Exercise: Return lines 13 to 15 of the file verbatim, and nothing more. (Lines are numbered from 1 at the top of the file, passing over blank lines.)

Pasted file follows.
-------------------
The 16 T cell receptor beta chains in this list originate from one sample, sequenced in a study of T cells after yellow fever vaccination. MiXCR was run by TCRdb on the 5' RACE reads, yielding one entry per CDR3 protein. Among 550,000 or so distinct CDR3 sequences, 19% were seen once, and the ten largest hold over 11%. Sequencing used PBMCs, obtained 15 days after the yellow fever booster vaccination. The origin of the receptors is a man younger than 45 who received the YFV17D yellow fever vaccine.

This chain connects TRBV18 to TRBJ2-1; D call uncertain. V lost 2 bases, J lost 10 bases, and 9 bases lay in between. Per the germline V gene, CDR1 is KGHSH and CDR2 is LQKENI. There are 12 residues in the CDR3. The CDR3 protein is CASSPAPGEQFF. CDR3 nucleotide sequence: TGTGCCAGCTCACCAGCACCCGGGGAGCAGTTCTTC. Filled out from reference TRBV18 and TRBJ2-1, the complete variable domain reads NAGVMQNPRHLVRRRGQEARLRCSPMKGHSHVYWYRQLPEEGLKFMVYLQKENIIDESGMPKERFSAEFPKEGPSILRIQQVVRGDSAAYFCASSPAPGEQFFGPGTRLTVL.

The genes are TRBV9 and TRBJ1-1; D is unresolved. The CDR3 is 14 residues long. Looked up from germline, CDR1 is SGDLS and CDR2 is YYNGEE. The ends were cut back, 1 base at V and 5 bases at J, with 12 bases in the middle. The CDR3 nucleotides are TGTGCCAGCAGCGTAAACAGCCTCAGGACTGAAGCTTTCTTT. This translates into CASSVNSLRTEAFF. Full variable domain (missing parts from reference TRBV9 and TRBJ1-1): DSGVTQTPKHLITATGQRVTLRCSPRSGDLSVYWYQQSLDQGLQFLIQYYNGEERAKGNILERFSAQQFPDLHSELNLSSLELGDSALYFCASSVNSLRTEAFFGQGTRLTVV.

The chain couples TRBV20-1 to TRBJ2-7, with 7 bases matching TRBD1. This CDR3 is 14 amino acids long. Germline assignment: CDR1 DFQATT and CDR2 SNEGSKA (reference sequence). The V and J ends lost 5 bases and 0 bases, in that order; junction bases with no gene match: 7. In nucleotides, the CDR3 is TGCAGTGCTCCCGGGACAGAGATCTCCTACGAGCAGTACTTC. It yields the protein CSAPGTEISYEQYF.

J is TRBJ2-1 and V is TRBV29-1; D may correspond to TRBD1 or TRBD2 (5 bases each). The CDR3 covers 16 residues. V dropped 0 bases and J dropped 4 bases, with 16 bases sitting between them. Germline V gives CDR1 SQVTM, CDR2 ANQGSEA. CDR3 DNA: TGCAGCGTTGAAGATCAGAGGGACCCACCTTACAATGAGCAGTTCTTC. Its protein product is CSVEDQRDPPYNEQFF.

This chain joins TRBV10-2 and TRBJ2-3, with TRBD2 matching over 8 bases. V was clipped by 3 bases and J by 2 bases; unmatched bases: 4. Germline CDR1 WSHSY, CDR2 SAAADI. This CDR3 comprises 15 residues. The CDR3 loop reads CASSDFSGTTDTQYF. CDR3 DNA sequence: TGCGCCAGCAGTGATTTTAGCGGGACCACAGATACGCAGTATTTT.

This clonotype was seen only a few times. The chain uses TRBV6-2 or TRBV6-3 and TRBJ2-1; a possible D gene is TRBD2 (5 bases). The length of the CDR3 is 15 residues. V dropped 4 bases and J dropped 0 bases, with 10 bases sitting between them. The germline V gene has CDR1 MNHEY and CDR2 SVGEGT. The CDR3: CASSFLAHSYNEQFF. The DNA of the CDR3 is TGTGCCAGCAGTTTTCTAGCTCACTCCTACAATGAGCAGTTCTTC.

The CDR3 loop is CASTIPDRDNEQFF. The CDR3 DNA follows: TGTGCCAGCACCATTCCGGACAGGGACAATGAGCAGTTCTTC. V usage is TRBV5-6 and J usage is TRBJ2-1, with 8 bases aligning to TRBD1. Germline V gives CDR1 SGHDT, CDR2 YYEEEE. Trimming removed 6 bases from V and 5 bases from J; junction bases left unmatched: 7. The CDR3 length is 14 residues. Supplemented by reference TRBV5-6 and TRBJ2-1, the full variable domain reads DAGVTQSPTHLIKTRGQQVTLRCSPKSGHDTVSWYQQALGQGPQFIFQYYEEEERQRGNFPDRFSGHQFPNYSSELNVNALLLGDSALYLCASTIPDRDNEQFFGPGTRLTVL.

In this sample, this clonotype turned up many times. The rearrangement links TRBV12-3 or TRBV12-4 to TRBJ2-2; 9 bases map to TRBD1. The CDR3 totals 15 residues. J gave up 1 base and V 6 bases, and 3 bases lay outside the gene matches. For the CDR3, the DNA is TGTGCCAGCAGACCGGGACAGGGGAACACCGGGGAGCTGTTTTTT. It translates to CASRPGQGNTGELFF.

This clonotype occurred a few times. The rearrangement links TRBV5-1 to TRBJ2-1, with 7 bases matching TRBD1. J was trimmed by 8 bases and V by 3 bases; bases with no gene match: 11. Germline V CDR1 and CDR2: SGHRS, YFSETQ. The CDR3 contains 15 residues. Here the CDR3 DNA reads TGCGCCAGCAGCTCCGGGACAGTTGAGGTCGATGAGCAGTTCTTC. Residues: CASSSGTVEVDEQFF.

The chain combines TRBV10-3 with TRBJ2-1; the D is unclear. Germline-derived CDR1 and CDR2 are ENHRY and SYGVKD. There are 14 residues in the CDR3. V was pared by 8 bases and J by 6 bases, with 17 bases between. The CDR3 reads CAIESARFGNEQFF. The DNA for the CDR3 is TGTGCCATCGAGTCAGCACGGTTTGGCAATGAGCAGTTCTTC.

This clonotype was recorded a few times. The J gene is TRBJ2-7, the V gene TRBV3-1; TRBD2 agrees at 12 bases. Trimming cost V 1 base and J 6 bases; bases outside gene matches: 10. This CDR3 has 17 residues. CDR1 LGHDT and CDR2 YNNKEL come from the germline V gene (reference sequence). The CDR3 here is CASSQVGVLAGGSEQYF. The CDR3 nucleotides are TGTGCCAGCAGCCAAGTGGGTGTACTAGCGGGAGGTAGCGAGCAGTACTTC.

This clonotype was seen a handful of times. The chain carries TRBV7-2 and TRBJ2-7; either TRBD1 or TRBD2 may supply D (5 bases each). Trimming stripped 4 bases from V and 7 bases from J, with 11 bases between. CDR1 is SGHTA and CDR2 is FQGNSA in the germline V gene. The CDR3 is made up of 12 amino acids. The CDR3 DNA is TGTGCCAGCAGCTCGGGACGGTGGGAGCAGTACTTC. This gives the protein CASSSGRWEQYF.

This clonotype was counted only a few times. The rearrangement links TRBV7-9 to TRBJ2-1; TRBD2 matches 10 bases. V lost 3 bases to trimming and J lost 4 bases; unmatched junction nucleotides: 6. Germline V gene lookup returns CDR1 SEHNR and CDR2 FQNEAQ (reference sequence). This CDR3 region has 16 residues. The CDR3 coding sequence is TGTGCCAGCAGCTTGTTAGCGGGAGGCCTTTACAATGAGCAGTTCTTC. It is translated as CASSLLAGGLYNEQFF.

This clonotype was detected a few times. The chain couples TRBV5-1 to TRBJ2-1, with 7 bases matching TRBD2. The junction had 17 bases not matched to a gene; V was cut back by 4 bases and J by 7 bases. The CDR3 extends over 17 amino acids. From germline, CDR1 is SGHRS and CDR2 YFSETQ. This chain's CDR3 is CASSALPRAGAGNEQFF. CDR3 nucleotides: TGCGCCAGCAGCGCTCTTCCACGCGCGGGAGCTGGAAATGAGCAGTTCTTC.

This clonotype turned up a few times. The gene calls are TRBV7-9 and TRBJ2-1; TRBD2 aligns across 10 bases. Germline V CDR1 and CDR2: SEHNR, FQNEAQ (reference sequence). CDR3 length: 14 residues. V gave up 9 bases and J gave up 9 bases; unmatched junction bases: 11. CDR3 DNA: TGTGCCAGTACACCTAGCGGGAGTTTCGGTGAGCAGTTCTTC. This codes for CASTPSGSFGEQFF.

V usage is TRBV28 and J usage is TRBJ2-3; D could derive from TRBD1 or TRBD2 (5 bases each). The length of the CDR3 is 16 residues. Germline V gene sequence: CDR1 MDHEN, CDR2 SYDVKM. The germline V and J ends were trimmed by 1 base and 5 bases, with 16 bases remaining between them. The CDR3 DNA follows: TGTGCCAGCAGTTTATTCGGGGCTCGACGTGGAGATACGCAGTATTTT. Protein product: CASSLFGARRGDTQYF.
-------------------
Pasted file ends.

This clonotype was seen a handful of times. The chain carries TRBV7-2 and TRBJ2-7; either TRBD1 or TRBD2 may supply D (5 bases each). Trimming stripped 4 bases from V and 7 bases from J, with 11 bases between. CDR1 is SGHTA and CDR2 is FQGNSA in the germline V gene. The CDR3 is made up of 12 amino acids. The CDR3 DNA is TGTGCCAGCAGCTCGGGACGGTGGGAGCAGTACTTC. This gives the protein CASSSGRWEQYF.

This clonotype was counted only a few times. The rearrangement links TRBV7-9 to TRBJ2-1; TRBD2 matches 10 bases. V lost 3 bases to trimming and J lost 4 bases; unmatched junction nucleotides: 6. Germline V gene lookup returns CDR1 SEHNR and CDR2 FQNEAQ (reference sequence). This CDR3 region has 16 residues. The CDR3 coding sequence is TGTGCCAGCAGCTTGTTAGCGGGAGGCCTTTACAATGAGCAGTTCTTC. It is translated as CASSLLAGGLYNEQFF.

This clonotype was detected a few times. The chain couples TRBV5-1 to TRBJ2-1, with 7 bases matching TRBD2. The junction had 17 bases not matched to a gene; V was cut back by 4 bases and J by 7 bases. The CDR3 extends over 17 amino acids. From germline, CDR1 is SGHRS and CDR2 YFSETQ. This chain's CDR3 is CASSALPRAGAGNEQFF. CDR3 nucleotides: TGCGCCAGCAGCGCTCTTCCACGCGCGGGAGCTGGAAATGAGCAGTTCTTC.